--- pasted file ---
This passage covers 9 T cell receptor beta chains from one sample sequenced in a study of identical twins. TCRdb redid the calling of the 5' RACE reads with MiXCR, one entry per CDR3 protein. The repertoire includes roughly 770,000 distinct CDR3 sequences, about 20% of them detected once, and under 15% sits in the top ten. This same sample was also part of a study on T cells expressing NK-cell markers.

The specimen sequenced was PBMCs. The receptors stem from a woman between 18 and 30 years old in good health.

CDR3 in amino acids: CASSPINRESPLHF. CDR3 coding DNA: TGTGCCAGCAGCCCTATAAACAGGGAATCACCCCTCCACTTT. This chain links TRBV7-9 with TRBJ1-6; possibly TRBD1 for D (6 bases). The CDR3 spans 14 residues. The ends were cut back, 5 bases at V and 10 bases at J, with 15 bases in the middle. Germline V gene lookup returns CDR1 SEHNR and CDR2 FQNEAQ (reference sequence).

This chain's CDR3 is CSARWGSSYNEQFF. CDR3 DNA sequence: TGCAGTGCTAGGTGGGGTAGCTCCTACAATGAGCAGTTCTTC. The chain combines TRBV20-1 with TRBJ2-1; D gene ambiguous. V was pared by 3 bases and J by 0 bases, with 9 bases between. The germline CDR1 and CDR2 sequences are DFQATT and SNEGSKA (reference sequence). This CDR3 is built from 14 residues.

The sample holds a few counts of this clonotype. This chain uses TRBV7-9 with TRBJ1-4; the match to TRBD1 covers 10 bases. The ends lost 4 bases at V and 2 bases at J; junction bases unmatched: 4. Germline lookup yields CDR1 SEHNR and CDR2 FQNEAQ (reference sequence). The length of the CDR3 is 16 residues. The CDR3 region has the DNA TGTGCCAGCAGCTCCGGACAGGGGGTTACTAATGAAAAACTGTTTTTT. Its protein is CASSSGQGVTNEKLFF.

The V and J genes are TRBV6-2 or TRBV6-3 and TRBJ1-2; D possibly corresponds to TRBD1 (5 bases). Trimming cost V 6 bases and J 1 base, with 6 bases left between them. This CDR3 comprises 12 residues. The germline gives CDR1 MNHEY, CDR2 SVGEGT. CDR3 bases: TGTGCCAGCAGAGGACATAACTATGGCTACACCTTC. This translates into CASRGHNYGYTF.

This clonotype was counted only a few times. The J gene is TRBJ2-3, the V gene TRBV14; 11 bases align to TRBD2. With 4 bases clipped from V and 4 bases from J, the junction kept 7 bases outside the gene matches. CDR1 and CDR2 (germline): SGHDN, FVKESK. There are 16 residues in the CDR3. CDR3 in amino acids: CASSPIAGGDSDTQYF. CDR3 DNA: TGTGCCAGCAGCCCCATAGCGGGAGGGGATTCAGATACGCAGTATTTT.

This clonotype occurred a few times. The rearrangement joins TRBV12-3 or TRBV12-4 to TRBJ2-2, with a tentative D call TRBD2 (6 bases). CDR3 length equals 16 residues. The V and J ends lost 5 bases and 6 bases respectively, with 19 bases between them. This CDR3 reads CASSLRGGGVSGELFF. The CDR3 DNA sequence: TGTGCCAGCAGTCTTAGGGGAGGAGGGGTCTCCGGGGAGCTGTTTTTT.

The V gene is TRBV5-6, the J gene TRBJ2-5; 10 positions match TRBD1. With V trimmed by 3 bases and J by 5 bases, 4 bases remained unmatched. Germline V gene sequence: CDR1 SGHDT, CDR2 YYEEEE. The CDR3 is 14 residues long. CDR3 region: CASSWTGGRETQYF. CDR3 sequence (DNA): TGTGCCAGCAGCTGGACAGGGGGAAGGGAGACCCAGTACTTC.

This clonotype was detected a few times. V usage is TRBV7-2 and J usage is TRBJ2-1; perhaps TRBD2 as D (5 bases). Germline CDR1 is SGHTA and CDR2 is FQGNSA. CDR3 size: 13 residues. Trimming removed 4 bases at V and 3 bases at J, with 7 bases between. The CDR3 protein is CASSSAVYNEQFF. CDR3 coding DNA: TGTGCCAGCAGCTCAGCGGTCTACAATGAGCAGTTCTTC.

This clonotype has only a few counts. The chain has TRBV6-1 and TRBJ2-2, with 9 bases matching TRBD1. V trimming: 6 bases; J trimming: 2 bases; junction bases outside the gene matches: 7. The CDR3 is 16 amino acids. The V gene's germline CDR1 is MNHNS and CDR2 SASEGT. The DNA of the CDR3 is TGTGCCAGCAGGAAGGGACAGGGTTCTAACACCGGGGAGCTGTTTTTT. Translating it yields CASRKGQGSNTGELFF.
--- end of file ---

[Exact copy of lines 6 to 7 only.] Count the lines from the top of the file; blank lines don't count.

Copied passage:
The V and J genes are TRBV6-2 or TRBV6-3 and TRBJ1-2; D possibly corresponds to TRBD1 (5 bases). Trimming cost V 6 bases and J 1 base, with 6 bases left between them. This CDR3 comprises 12 residues. The germline gives CDR1 MNHEY, CDR2 SVGEGT. CDR3 bases: TGTGCCAGCAGAGGACATAACTATGGCTACACCTTC. This translates into CASRGHNYGYTF.

This clonotype was counted only a few times. The J gene is TRBJ2-3, the V gene TRBV14; 11 bases align to TRBD2. With 4 bases clipped from V and 4 bases from J, the junction kept 7 bases outside the gene matches. CDR1 and CDR2 (germline): SGHDN, FVKESK. There are 16 residues in the CDR3. CDR3 in amino acids: CASSPIAGGDSDTQYF. CDR3 DNA: TGTGCCAGCAGCCCCATAGCGGGAGGGGATTCAGATACGCAGTATTTT.